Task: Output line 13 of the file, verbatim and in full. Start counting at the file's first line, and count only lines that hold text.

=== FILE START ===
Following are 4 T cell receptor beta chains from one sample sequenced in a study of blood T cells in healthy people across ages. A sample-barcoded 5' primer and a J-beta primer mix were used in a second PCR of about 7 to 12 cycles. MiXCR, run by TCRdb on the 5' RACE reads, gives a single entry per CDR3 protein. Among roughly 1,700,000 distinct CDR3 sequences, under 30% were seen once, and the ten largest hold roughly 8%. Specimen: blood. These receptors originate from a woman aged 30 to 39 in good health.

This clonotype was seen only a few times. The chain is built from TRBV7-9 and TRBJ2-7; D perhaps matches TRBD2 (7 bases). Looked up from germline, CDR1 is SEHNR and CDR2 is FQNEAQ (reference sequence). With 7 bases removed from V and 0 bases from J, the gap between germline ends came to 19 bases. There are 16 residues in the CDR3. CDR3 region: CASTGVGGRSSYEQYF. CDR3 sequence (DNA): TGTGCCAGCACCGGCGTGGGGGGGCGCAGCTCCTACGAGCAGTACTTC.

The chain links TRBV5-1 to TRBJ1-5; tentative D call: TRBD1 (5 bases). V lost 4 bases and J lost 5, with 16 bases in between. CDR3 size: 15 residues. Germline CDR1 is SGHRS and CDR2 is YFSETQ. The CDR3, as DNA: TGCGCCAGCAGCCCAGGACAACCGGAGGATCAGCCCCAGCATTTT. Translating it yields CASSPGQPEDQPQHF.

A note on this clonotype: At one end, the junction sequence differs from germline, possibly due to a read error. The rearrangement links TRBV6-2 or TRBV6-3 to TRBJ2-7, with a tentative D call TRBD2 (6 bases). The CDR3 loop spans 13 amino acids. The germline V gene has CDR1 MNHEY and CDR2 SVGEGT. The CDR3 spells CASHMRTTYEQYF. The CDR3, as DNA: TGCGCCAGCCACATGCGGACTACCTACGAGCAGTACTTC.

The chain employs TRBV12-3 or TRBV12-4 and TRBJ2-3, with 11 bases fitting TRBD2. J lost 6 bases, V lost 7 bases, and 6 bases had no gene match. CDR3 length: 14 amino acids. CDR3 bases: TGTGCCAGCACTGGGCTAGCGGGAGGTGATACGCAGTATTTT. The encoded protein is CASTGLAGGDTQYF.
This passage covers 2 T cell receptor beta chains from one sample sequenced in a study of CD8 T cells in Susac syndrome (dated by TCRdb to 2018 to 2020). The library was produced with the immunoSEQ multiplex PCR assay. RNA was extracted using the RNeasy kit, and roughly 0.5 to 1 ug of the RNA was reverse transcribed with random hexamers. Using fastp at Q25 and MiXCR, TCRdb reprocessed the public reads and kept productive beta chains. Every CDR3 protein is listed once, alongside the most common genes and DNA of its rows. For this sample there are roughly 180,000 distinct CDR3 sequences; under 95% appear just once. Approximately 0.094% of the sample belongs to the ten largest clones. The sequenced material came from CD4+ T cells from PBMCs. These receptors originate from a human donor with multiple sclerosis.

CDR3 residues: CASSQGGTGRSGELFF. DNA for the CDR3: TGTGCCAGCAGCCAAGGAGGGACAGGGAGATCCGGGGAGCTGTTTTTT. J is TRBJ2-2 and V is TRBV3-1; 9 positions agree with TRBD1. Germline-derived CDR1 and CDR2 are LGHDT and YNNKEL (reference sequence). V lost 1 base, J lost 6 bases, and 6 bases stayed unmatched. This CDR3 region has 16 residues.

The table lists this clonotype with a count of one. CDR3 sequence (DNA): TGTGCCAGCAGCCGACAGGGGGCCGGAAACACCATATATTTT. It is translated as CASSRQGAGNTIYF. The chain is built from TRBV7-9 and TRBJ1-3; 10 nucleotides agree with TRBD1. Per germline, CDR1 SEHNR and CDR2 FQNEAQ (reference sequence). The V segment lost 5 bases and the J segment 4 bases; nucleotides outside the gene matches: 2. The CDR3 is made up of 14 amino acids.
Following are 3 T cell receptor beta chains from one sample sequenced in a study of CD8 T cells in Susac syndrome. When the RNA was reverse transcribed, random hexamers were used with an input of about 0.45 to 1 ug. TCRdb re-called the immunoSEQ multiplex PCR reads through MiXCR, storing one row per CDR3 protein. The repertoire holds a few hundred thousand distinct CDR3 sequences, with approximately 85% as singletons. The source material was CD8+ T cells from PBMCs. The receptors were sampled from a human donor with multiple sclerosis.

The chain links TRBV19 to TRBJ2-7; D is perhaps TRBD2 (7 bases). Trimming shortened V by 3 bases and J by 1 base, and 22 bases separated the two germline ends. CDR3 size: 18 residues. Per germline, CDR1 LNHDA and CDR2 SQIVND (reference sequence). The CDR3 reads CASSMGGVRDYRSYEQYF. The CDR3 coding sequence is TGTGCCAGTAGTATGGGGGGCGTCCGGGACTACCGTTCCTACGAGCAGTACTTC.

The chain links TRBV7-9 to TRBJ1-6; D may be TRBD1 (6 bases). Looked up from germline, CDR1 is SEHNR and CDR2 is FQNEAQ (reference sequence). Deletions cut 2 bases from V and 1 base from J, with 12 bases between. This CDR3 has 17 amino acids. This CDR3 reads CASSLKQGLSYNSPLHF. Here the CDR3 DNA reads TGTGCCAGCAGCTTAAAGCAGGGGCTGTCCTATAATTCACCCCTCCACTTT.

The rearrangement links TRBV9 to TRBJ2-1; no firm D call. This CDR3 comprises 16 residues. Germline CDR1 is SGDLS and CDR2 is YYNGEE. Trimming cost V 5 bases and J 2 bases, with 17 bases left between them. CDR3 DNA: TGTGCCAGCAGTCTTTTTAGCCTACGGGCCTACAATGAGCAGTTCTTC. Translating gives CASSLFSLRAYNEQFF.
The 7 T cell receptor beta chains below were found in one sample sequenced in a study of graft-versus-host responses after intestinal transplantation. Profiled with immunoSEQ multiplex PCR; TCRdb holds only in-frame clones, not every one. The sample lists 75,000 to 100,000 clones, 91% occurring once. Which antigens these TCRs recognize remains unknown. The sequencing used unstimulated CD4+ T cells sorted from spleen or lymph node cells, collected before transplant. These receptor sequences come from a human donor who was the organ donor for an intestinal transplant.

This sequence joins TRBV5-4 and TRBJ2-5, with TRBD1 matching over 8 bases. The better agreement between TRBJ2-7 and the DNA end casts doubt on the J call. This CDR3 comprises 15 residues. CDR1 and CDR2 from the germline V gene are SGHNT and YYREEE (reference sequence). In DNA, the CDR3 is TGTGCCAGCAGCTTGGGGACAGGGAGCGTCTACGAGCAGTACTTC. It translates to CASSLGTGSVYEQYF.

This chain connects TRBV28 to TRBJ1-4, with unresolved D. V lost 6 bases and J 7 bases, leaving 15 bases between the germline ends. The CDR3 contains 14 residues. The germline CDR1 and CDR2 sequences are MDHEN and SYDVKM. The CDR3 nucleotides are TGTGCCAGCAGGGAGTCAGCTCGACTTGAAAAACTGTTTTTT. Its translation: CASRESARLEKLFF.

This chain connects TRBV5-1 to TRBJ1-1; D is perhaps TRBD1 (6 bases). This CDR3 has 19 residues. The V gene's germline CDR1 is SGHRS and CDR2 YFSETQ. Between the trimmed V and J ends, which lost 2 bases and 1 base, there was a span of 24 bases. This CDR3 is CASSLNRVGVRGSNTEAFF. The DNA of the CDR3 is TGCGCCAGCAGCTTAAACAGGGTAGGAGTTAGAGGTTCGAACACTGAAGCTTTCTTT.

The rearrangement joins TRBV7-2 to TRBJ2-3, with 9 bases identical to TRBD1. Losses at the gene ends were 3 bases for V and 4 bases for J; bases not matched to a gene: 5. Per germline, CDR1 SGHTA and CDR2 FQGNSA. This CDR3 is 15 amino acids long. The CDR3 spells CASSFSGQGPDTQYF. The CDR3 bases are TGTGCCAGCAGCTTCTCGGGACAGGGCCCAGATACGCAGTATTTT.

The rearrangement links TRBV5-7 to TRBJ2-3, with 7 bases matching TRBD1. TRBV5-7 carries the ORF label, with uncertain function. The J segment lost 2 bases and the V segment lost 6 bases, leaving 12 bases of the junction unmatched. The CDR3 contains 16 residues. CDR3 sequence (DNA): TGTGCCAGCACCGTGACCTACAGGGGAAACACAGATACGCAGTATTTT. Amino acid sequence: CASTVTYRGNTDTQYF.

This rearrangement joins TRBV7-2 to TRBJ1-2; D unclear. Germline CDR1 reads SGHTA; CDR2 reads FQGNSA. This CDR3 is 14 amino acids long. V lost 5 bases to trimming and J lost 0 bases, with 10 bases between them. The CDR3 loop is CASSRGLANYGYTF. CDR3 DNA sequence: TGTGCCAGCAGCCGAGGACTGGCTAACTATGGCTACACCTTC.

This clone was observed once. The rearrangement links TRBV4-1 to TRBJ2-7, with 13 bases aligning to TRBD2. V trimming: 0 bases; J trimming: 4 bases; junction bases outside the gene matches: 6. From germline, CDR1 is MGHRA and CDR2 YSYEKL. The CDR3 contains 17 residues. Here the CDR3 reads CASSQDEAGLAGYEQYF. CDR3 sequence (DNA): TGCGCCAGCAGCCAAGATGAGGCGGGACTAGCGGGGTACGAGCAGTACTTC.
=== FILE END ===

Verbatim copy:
The 7 T cell receptor beta chains below were found in one sample sequenced in a study of graft-versus-host responses after intestinal transplantation. Profiled with immunoSEQ multiplex PCR; TCRdb holds only in-frame clones, not every one. The sample lists 75,000 to 100,000 clones, 91% occurring once. Which antigens these TCRs recognize remains unknown. The sequencing used unstimulated CD4+ T cells sorted from spleen or lymph node cells, collected before transplant. These receptor sequences come from a human donor who was the organ donor for an intestinal transplant.